Letting go of an active addiction will be among one of the most radical life-changes you will ever make in your life. In all likelihood, a large part of your old life was defined by your habit, with many of your friends centered around your drug use. True recovery requires a radical overhaul of everything you knew, and that might be a scary thought. Letting go of your old way of life and old friends may feel like a huge loss and lead to feelings of loneliness or fear of isolation. Fortunately, you are not alone in your recovery. Making friends will support your recovery tremendously, and so there are many resources to help you find people. Here are some ways you can begin building up new circles of friendship and social support.
The easiest, and also the most important, bonds you will make are with people going through the same journey of recovery as you. The people walking in the recovery journey alongside you know what you are going through. Ideally, a recovery group should provide a safe space for you to share your deepest struggles, and find people who can connect with you. Through opening up to others and finding acceptance, you will develop strong friendships that will last a lifetime. Hanging out with former addicts can also give you advice and encouragement, as everyone shares what works for them to make the journey easier.
Exploring new interests:
The world is such a big place, and there are many fun things you can do with other people that don’t revolve around drinking or drug use. Simply sitting or standing around while everyone else drinks can get pretty boring and frustrating fast, so think up alternatives. Take the lead in suggesting new activities and things you can do with other people. Going outside, playing games, listening to music, seeing a movie or a play, doing a craft together – the possibilities for sober fun are truly endless.
Find opportunities to try new things with new people, be it chess, dancing, cooking, or anything else can allow you to meet interesting new people. There are a lot of possibilities for meetups and get togethers with new people, some may be specifically sober, while others may be open to everyone. Any opportunity to have fun with people and experience the joy of life drug- and alcohol-free can strengthen your resolve and help you build a fun, sober life. It can also connect you with other people, and build up your courage to connect with them and celebrate your strengths and gifts together.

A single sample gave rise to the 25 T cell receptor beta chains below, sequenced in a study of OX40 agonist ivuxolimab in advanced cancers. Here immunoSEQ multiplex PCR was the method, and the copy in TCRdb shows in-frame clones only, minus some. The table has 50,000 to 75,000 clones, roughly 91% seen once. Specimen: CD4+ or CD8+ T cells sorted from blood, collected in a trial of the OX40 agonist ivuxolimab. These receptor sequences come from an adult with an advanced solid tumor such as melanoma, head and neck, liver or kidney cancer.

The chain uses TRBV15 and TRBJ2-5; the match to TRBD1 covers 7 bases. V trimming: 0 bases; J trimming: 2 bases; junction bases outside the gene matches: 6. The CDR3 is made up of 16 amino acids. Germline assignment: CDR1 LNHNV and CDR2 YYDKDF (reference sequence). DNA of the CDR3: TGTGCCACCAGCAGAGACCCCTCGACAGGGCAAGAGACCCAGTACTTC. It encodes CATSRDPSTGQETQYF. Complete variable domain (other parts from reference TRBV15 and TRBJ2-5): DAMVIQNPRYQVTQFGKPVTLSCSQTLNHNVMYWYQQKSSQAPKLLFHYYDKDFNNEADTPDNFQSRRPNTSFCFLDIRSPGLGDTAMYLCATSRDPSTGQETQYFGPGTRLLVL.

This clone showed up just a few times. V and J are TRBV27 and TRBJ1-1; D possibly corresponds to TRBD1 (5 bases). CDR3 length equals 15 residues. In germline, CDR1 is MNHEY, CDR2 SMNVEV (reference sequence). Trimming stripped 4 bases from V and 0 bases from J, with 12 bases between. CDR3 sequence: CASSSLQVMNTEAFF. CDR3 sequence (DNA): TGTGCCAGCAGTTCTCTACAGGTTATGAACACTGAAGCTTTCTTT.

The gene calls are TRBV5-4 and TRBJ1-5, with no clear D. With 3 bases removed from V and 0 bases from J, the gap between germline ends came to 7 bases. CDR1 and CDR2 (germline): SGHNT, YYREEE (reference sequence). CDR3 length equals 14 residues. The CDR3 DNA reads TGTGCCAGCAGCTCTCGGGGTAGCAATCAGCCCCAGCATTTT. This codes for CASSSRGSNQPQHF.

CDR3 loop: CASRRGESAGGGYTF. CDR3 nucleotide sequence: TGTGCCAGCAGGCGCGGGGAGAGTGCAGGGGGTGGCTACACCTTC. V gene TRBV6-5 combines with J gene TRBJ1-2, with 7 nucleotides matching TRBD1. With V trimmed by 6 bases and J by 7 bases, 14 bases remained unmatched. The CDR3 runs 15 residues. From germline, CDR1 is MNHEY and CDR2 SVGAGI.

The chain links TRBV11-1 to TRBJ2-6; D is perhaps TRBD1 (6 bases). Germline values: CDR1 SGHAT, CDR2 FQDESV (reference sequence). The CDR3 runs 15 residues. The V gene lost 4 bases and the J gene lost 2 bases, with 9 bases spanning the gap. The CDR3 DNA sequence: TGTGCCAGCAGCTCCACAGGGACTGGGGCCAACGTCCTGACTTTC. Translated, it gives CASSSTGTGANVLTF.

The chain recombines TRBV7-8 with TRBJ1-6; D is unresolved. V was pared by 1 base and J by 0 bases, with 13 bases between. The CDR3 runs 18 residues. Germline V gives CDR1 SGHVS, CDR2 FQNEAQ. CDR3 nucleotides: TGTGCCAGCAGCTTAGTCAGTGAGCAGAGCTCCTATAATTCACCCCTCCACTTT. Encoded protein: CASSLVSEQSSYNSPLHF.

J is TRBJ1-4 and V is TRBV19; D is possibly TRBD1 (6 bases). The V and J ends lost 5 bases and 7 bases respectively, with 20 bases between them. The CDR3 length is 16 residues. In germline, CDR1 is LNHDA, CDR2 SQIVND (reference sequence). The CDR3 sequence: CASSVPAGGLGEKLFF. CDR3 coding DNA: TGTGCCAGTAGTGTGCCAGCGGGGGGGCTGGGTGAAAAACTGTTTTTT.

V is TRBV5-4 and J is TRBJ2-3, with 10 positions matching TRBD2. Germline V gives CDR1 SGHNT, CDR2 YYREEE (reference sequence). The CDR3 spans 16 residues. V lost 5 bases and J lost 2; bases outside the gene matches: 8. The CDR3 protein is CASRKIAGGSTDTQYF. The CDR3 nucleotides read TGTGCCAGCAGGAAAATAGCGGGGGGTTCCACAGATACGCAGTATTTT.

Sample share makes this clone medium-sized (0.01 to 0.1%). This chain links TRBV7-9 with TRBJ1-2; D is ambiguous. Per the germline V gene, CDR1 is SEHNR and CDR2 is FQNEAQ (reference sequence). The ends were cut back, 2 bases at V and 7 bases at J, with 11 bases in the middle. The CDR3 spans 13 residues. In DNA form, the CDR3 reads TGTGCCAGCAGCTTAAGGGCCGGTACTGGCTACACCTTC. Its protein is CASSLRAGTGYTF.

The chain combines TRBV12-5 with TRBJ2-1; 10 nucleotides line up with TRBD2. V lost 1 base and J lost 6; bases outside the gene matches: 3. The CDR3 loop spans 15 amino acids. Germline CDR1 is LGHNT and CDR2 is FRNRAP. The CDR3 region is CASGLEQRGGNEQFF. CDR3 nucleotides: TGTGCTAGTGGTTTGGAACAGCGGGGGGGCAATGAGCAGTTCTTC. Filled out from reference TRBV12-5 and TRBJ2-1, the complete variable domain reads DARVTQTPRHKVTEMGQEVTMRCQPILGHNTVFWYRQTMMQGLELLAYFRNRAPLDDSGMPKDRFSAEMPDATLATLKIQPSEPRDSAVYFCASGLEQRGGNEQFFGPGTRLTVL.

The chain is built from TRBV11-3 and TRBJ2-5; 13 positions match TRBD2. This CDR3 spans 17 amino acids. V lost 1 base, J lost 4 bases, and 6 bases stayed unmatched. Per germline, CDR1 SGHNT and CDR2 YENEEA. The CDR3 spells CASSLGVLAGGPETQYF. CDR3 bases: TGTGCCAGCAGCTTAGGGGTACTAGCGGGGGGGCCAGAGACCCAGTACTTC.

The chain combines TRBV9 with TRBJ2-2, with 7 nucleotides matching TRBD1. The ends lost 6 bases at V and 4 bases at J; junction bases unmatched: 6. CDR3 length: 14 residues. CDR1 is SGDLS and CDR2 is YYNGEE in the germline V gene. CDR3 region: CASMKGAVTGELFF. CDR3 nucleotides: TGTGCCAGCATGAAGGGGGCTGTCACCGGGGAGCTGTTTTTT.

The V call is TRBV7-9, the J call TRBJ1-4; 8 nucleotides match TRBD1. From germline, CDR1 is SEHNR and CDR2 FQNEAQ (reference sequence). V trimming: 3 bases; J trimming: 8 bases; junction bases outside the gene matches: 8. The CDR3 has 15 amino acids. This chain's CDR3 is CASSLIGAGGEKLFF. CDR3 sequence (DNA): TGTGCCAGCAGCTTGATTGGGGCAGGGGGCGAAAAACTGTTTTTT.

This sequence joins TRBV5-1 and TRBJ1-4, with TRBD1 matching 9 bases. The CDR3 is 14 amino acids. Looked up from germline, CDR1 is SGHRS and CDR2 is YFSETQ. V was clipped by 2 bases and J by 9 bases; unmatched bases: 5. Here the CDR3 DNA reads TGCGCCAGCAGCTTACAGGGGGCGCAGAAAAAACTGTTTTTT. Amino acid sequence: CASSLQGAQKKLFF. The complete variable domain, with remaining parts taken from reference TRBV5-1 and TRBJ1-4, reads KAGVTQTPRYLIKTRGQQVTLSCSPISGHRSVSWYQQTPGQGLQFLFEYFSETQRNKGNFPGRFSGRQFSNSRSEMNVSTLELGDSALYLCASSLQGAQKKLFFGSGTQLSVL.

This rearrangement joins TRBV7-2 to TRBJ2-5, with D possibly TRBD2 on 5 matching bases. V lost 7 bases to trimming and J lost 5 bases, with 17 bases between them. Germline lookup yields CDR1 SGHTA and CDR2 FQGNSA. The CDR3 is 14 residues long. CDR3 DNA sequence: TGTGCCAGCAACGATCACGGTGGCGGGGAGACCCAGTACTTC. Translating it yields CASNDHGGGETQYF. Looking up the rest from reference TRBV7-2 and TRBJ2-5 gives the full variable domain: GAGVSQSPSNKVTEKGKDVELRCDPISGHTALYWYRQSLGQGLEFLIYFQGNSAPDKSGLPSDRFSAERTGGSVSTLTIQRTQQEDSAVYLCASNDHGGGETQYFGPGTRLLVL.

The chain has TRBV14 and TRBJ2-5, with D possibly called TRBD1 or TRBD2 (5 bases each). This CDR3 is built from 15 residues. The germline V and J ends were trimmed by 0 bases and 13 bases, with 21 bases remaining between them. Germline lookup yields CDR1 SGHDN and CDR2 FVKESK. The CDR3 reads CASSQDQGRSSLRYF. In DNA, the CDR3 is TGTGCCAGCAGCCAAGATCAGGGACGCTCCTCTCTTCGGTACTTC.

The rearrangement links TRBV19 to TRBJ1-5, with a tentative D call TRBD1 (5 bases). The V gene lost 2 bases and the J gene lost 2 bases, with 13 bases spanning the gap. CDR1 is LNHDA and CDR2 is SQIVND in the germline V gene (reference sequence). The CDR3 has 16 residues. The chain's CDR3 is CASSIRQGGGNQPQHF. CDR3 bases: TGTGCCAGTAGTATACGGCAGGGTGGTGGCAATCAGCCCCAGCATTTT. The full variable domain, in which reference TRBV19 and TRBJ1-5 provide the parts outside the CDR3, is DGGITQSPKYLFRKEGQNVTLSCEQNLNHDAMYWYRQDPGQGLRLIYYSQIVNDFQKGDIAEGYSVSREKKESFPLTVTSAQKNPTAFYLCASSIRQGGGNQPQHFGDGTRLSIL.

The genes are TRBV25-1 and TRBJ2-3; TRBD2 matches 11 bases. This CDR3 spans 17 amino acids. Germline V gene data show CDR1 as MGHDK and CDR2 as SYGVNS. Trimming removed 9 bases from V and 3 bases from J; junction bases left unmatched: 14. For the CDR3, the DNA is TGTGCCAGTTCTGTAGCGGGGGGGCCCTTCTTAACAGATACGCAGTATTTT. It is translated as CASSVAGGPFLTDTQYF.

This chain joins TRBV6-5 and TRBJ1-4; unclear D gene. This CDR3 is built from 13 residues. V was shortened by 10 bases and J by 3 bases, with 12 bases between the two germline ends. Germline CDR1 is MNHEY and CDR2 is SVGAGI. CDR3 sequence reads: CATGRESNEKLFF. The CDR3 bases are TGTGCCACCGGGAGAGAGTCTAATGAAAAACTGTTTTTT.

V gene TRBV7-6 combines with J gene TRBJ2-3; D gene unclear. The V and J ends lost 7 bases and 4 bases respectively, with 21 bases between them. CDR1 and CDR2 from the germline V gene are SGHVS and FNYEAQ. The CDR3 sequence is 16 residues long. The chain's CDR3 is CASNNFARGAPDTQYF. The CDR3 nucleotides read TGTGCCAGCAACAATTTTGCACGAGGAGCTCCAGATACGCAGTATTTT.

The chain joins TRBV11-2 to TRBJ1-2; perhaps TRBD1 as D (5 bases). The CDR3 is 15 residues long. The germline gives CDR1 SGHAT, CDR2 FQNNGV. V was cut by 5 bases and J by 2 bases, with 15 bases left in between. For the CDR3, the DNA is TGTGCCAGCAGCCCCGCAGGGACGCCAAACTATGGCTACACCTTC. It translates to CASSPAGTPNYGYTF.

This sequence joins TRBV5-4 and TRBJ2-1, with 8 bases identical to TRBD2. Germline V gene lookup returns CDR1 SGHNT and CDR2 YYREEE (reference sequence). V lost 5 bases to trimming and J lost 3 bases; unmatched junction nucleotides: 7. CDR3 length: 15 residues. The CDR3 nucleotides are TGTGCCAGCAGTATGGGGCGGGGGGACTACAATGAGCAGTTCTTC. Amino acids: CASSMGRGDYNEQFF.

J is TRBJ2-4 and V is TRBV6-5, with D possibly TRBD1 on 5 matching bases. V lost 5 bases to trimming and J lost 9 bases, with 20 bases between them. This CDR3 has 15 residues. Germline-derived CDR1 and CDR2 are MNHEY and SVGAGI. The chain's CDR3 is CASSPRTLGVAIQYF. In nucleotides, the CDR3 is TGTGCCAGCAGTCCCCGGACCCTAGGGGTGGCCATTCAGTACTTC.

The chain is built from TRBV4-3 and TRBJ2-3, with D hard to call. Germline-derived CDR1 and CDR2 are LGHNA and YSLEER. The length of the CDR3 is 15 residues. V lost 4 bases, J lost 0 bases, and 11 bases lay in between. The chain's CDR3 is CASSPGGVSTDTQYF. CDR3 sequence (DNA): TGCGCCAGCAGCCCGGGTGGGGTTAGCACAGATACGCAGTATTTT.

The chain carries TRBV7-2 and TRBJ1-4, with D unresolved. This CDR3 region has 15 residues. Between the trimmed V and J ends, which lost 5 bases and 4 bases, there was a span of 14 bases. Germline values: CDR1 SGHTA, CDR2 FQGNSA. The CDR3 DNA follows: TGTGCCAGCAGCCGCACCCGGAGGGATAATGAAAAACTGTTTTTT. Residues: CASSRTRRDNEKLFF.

Practice becoming comfortable:
At first, it may seem really uncomfortable trying to be in a social setting without the social network upon which you have grown dependent. However, introducing yourself and connecting with someone is something that will get easier with practice. You may feel self-conscious without a drink in your hand, but the reality most people probably won’t care or notice, they are too busy focusing on their own anxieties. Simply try introducing yourself and acknowledging a few people, and over time your anxiety will decrease and your confidence will increase.
Who not to hang out with:
Your close friends should be able to support you and encourage you in your sobriety, and listen non-judgmentally to whatever you feel comfortable sharing. Do not be so desperate for friendships that you stay with someone a drain on your energy, someone who doesn’t feel safe, or who doesn’t respect your boundaries or limits. If your friends drink, think carefully about what you can handle, and speak honestly about how they can be helpful to you and continue to include you. It might take time for you to feel comfortable being around references to alcohol or drug use without it triggering your own cravings. Anyone unwilling to listen to you and make adjustments out of respect for your struggles is not a true friend, and you are better off not being with them, for the sake of your sobriety and healing.